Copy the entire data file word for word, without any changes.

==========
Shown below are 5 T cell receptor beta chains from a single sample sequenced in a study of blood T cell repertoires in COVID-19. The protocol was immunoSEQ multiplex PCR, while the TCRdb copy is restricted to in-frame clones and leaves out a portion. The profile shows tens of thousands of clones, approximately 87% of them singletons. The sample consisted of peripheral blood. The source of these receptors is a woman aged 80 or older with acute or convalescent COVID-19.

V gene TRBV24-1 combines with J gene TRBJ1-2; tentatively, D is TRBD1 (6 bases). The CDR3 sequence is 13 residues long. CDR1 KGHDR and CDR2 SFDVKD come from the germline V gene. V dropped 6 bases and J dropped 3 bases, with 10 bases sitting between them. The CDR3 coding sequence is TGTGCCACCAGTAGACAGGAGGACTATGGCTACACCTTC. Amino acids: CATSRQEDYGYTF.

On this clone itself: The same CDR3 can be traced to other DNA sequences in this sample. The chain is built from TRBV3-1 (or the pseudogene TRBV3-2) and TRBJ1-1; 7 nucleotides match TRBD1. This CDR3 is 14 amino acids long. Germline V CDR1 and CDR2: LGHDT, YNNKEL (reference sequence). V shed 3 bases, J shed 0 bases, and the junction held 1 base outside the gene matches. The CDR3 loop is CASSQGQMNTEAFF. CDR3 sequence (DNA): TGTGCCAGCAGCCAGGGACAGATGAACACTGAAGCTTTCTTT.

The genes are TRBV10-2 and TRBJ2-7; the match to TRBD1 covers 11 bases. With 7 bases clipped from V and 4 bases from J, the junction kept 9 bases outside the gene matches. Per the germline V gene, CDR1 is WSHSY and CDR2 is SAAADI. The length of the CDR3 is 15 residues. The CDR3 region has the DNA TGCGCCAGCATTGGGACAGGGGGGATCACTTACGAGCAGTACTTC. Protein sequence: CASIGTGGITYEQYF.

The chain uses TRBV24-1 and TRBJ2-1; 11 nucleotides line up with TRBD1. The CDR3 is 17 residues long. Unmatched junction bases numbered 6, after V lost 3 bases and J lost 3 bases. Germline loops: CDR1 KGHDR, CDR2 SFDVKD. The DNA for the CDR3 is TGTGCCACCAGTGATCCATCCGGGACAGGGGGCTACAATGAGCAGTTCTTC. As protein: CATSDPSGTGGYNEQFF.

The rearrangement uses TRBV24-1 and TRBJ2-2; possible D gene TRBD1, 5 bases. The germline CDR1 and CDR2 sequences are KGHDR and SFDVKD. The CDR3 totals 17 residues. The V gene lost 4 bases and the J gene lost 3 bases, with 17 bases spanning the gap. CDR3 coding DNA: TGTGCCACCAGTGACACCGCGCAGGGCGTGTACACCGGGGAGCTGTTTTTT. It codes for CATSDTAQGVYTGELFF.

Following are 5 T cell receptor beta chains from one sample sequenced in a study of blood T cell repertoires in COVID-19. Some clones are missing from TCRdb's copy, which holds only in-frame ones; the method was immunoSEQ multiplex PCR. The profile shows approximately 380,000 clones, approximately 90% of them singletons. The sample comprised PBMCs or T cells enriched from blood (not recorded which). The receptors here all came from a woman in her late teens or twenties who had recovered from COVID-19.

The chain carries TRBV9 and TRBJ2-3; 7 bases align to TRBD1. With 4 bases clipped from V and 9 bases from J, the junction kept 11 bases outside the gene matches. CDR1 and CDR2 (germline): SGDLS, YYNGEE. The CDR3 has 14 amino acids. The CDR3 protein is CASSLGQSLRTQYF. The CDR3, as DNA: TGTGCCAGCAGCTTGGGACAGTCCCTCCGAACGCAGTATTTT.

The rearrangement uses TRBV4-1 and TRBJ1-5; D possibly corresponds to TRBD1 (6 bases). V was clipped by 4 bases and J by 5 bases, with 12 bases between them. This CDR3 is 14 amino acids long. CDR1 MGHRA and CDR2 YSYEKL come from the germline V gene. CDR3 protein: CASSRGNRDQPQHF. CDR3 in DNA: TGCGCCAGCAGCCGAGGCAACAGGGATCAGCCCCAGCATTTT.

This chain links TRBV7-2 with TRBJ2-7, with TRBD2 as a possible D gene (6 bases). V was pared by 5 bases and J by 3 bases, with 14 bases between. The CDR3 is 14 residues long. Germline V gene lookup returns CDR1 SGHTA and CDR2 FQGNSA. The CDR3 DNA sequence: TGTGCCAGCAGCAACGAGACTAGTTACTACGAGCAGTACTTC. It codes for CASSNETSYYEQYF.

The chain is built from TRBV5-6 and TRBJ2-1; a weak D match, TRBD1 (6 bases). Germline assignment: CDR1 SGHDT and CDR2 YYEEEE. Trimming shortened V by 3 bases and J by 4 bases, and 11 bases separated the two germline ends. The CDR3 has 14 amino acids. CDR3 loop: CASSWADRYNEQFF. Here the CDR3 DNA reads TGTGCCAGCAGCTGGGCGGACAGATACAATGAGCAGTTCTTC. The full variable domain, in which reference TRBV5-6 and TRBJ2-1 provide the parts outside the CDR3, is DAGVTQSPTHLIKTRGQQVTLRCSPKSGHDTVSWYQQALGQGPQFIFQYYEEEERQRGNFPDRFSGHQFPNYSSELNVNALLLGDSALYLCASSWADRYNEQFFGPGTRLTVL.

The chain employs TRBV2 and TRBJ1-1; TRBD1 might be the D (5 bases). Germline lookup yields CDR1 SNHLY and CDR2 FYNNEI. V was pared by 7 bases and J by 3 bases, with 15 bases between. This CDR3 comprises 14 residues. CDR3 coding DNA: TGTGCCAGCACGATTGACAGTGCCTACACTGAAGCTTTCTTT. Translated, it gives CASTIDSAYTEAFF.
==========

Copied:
Shown below are 5 T cell receptor beta chains from a single sample sequenced in a study of blood T cell repertoires in COVID-19. The protocol was immunoSEQ multiplex PCR, while the TCRdb copy is restricted to in-frame clones and leaves out a portion. The profile shows tens of thousands of clones, approximately 87% of them singletons. The sample consisted of peripheral blood. The source of these receptors is a woman aged 80 or older with acute or convalescent COVID-19.

V gene TRBV24-1 combines with J gene TRBJ1-2; tentatively, D is TRBD1 (6 bases). The CDR3 sequence is 13 residues long. CDR1 KGHDR and CDR2 SFDVKD come from the germline V gene. V dropped 6 bases and J dropped 3 bases, with 10 bases sitting between them. The CDR3 coding sequence is TGTGCCACCAGTAGACAGGAGGACTATGGCTACACCTTC. Amino acids: CATSRQEDYGYTF.

On this clone itself: The same CDR3 can be traced to other DNA sequences in this sample. The chain is built from TRBV3-1 (or the pseudogene TRBV3-2) and TRBJ1-1; 7 nucleotides match TRBD1. This CDR3 is 14 amino acids long. Germline V CDR1 and CDR2: LGHDT, YNNKEL (reference sequence). V shed 3 bases, J shed 0 bases, and the junction held 1 base outside the gene matches. The CDR3 loop is CASSQGQMNTEAFF. CDR3 sequence (DNA): TGTGCCAGCAGCCAGGGACAGATGAACACTGAAGCTTTCTTT.

The genes are TRBV10-2 and TRBJ2-7; the match to TRBD1 covers 11 bases. With 7 bases clipped from V and 4 bases from J, the junction kept 9 bases outside the gene matches. Per the germline V gene, CDR1 is WSHSY and CDR2 is SAAADI. The length of the CDR3 is 15 residues. The CDR3 region has the DNA TGCGCCAGCATTGGGACAGGGGGGATCACTTACGAGCAGTACTTC. Protein sequence: CASIGTGGITYEQYF.

The chain uses TRBV24-1 and TRBJ2-1; 11 nucleotides line up with TRBD1. The CDR3 is 17 residues long. Unmatched junction bases numbered 6, after V lost 3 bases and J lost 3 bases. Germline loops: CDR1 KGHDR, CDR2 SFDVKD. The DNA for the CDR3 is TGTGCCACCAGTGATCCATCCGGGACAGGGGGCTACAATGAGCAGTTCTTC. As protein: CATSDPSGTGGYNEQFF.

The rearrangement uses TRBV24-1 and TRBJ2-2; possible D gene TRBD1, 5 bases. The germline CDR1 and CDR2 sequences are KGHDR and SFDVKD. The CDR3 totals 17 residues. The V gene lost 4 bases and the J gene lost 3 bases, with 17 bases spanning the gap. CDR3 coding DNA: TGTGCCACCAGTGACACCGCGCAGGGCGTGTACACCGGGGAGCTGTTTTTT. It codes for CATSDTAQGVYTGELFF.

Following are 5 T cell receptor beta chains from one sample sequenced in a study of blood T cell repertoires in COVID-19. Some clones are missing from TCRdb's copy, which holds only in-frame ones; the method was immunoSEQ multiplex PCR. The profile shows approximately 380,000 clones, approximately 90% of them singletons. The sample comprised PBMCs or T cells enriched from blood (not recorded which). The receptors here all came from a woman in her late teens or twenties who had recovered from COVID-19.

The chain carries TRBV9 and TRBJ2-3; 7 bases align to TRBD1. With 4 bases clipped from V and 9 bases from J, the junction kept 11 bases outside the gene matches. CDR1 and CDR2 (germline): SGDLS, YYNGEE. The CDR3 has 14 amino acids. The CDR3 protein is CASSLGQSLRTQYF. The CDR3, as DNA: TGTGCCAGCAGCTTGGGACAGTCCCTCCGAACGCAGTATTTT.

The rearrangement uses TRBV4-1 and TRBJ1-5; D possibly corresponds to TRBD1 (6 bases). V was clipped by 4 bases and J by 5 bases, with 12 bases between them. This CDR3 is 14 amino acids long. CDR1 MGHRA and CDR2 YSYEKL come from the germline V gene. CDR3 protein: CASSRGNRDQPQHF. CDR3 in DNA: TGCGCCAGCAGCCGAGGCAACAGGGATCAGCCCCAGCATTTT.

This chain links TRBV7-2 with TRBJ2-7, with TRBD2 as a possible D gene (6 bases). V was pared by 5 bases and J by 3 bases, with 14 bases between. The CDR3 is 14 residues long. Germline V gene lookup returns CDR1 SGHTA and CDR2 FQGNSA. The CDR3 DNA sequence: TGTGCCAGCAGCAACGAGACTAGTTACTACGAGCAGTACTTC. It codes for CASSNETSYYEQYF.

The chain is built from TRBV5-6 and TRBJ2-1; a weak D match, TRBD1 (6 bases). Germline assignment: CDR1 SGHDT and CDR2 YYEEEE. Trimming shortened V by 3 bases and J by 4 bases, and 11 bases separated the two germline ends. The CDR3 has 14 amino acids. CDR3 loop: CASSWADRYNEQFF. Here the CDR3 DNA reads TGTGCCAGCAGCTGGGCGGACAGATACAATGAGCAGTTCTTC. The full variable domain, in which reference TRBV5-6 and TRBJ2-1 provide the parts outside the CDR3, is DAGVTQSPTHLIKTRGQQVTLRCSPKSGHDTVSWYQQALGQGPQFIFQYYEEEERQRGNFPDRFSGHQFPNYSSELNVNALLLGDSALYLCASSWADRYNEQFFGPGTRLTVL.

The chain employs TRBV2 and TRBJ1-1; TRBD1 might be the D (5 bases). Germline lookup yields CDR1 SNHLY and CDR2 FYNNEI. V was pared by 7 bases and J by 3 bases, with 15 bases between. This CDR3 comprises 14 residues. CDR3 coding DNA: TGTGCCAGCACGATTGACAGTGCCTACACTGAAGCTTTCTTT. Translated, it gives CASTIDSAYTEAFF.